(Original review.)

#IFFP2014: the shortlist

After the shadow jury’s shortlist comes the actual one:

  • The Iraqi Christ by Hassan Blasim (tr. Jonathan Wright)
  • Strange Weather in Tokyo by Hiromi Kawakami (tr. Allison Markin Powell)
  • A Man in Love by Karl Ove Knausgaard (tr. Don Bartlett)
  • A Meal in Winter by Hubert Mingarelli (tr. Sam Taylor)
  • Revenge by Yoko Ogawa (tr. Stephen Snyder)
  • The Mussel Feast by Birgit Vanderbeke (tr. Jamie Bulloch)

I find this fascinating: any juried shortlist is of course the product of a consensus, but it’s rare that we get to see the consensuses of two different groups of people about the same set of books side by side. What’s so striking to me is that both shortlists have a strong aesthetic coherence, yet are so very different.

Generally, the shadow shortlist leans towards big, authoritative voices; think of Marías’ dense, essayistic style; or Stefánsson’s storm-lashed prose. In contrast, the overriding aesthetic of the official shortlist is quieter (one might say subtler): Ogawa’s menacing sideways view of reality, for example, or Mingarelli’s starkness. (It’s interesting, too, to consider how the two books in common, Knausgaard and Vanderbeke, change when viewed through the different lenses of each list.) We end up with two equally valid, but nicely idiosyncractic, takes on the IFFP longlist.

(If you’re wondering, my own personal shortlist would be somewhere between the two: Kawakami, Makine, Marias, Ogawa, Stefansson, and Vanderbeke. What can I say, I like both aesthetics.)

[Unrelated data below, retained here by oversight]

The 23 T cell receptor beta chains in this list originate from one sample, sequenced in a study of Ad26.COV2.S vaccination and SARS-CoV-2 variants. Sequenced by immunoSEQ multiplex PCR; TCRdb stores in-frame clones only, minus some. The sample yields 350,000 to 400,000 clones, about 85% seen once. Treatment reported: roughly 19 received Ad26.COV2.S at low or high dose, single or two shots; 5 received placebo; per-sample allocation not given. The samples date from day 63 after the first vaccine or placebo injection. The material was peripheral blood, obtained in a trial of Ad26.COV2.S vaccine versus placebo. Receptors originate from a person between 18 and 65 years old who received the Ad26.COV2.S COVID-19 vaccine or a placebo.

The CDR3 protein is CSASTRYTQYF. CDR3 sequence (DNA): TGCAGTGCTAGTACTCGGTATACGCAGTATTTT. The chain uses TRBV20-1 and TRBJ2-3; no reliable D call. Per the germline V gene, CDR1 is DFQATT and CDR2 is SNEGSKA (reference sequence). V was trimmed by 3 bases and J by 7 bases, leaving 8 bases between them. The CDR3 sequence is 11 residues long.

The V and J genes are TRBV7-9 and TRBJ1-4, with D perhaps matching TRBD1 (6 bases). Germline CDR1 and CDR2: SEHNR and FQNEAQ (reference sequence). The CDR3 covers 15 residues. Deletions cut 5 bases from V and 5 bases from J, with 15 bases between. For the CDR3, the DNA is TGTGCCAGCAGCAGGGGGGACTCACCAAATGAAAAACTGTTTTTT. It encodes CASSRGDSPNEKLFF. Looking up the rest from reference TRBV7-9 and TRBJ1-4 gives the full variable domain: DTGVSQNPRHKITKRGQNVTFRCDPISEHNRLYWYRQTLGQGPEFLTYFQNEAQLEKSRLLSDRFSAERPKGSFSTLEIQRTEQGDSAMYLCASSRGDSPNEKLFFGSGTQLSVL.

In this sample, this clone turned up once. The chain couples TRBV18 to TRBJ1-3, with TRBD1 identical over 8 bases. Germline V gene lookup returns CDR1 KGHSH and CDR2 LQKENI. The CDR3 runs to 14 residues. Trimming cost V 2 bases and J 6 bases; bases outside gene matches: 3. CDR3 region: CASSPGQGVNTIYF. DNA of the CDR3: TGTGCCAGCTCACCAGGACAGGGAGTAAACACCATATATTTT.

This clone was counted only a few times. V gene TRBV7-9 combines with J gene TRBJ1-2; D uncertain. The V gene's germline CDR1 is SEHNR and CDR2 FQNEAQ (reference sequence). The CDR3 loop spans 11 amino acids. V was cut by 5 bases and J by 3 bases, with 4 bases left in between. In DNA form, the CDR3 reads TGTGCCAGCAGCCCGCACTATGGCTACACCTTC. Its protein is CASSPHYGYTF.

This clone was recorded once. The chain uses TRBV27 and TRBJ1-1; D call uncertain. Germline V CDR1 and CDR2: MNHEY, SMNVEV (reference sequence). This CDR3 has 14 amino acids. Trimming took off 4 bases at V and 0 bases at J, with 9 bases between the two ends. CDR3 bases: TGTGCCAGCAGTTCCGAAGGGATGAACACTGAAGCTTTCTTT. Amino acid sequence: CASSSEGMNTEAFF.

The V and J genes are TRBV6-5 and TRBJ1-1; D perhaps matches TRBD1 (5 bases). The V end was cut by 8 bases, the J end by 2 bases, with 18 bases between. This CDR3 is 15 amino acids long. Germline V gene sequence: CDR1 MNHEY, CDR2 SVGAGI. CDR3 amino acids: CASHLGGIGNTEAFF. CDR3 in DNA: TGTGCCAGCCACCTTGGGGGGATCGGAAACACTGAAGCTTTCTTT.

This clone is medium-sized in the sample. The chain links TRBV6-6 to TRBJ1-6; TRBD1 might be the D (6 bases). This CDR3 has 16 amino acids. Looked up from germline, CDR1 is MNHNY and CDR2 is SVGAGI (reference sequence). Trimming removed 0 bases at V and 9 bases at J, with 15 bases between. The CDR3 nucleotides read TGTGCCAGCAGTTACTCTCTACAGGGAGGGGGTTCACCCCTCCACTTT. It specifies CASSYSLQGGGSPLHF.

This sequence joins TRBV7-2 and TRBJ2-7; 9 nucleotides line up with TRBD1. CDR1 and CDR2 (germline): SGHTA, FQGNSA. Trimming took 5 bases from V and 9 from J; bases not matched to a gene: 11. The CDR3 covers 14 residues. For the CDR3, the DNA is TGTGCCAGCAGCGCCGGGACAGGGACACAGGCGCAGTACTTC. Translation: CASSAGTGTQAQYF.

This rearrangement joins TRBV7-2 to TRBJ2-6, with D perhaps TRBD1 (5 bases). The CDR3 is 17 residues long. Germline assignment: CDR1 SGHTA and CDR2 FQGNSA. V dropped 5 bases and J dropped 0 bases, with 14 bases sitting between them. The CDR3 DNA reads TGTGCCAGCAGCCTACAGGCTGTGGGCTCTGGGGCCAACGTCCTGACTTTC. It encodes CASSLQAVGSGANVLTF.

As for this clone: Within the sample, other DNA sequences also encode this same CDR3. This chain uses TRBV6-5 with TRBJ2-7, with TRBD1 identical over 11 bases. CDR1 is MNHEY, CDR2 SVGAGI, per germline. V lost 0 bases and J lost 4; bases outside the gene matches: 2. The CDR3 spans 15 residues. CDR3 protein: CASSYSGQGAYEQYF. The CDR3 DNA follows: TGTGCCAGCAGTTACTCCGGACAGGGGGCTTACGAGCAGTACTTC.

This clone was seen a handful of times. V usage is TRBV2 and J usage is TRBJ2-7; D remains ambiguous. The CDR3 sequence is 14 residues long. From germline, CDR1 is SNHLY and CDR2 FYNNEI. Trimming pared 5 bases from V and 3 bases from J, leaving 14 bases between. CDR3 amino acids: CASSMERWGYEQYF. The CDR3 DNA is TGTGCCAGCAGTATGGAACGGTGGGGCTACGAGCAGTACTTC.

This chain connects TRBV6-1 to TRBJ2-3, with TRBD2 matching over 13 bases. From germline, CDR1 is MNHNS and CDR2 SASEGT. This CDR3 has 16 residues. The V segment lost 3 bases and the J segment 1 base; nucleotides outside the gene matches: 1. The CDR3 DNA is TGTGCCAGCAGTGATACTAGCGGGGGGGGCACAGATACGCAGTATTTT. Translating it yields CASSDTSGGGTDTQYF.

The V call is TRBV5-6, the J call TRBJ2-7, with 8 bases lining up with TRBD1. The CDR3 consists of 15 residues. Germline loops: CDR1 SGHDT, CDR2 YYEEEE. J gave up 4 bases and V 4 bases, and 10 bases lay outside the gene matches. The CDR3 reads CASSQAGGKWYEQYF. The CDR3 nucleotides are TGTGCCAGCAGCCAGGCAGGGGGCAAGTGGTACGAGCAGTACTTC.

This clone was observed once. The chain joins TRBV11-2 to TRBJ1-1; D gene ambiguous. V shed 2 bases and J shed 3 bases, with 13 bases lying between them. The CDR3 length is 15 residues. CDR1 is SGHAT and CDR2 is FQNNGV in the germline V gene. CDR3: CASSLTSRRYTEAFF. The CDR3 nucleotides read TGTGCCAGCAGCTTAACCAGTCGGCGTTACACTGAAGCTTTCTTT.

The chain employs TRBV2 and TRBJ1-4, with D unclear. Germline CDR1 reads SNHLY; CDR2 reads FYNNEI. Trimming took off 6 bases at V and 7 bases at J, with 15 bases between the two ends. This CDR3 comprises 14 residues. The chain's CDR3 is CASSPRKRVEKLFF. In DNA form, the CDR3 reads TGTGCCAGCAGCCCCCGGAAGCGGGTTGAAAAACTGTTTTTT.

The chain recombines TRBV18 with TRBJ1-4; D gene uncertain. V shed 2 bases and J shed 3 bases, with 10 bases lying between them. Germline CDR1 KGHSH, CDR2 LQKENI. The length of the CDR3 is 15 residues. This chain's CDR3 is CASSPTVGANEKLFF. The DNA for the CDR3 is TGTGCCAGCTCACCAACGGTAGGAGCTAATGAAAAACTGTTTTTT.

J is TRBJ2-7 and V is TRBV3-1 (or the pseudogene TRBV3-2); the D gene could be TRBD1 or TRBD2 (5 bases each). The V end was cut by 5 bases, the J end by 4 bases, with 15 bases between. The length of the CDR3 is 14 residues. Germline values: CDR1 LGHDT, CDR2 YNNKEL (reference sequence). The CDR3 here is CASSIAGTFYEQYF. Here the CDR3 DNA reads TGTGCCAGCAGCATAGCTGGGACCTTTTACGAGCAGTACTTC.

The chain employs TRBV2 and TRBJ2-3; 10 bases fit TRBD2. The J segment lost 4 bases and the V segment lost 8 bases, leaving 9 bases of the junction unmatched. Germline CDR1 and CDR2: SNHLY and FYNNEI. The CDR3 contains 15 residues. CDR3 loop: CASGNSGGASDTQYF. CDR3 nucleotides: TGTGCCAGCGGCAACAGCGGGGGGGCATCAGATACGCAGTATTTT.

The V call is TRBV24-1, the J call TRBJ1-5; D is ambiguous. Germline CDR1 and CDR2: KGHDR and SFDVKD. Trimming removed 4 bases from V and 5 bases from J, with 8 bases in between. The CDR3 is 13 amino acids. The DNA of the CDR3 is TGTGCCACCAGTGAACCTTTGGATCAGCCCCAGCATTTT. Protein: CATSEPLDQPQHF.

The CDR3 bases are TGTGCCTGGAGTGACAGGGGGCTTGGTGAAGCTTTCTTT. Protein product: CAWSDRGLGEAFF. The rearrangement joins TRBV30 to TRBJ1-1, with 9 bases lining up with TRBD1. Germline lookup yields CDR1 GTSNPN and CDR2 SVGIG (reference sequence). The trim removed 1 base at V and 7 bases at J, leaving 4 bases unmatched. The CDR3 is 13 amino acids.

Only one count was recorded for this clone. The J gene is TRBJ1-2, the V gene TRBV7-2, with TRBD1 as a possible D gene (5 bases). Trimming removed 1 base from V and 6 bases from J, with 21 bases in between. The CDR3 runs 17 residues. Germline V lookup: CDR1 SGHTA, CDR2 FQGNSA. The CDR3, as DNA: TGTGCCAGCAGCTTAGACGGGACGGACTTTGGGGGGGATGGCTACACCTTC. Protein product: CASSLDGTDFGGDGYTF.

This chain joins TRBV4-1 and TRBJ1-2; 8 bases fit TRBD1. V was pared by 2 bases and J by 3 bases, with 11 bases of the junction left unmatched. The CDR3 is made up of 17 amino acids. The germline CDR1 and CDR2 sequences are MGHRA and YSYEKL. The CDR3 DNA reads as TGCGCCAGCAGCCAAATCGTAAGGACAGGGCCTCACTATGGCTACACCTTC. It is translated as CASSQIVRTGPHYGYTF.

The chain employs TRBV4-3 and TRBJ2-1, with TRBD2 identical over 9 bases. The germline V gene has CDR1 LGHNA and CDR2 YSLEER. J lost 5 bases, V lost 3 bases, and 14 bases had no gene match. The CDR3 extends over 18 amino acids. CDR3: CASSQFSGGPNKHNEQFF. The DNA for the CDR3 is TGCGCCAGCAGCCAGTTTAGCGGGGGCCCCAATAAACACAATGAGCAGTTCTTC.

So, what should win? For me, the three best books on the official shortlist are those by women, and it would come down to Ogawa or Vanderbeke; I think both of those stand a good chance of actually winning. We’ll find out whether I’m right when the IFFP announcement is made on 22 May.

This post is part of a series on the 2014 Independent Foreign Fiction Prize.

#IFFP2014: the shadow jury’s shortlist

The scores are in, the numbers have been crunched, and the shadow IFFP jury has a shortlist. Here it is:

  • The Corpse Washer by Sinan Antoon (tr. the author)
  • A Man in Love by Karl Ove Knausgaard (tr. Don Bartlett)
  • Brief Loves that Live Forever by Andreï Makine (tr. Geoffrey Strachan)
  • The Infatuations by Javier Marías (tr. Margaret Jull Costa)
  • The Sorrow of Angels by Jón Kalman Stefánsson (tr. Philip Roughton)
  • The Mussel Feast by Birgit Vanderbeke (tr. Jamie Bulloch)

I think we have an interesting list there, with some good books (you can see my reviews by clicking on the links above). Now we on the shadow jury will be re-reading the books we’ve chosen, with a view to selecting our shadow ‘winner’. I’d like to thank my fellow shadowers: Stu, Tony Malone, Jacqui, Tony Messenger, and Bellezza; it’s been a fascinating and highly enjoyable journey, and I look forward to the next stage.

There’s just one more thing: the actual IFFP shortlist, which will be announced tomorrow. Check back here then to see how close (or not!) it is to ours.

This post is part of a series on the 2014 Independent Foreign Fiction Prize.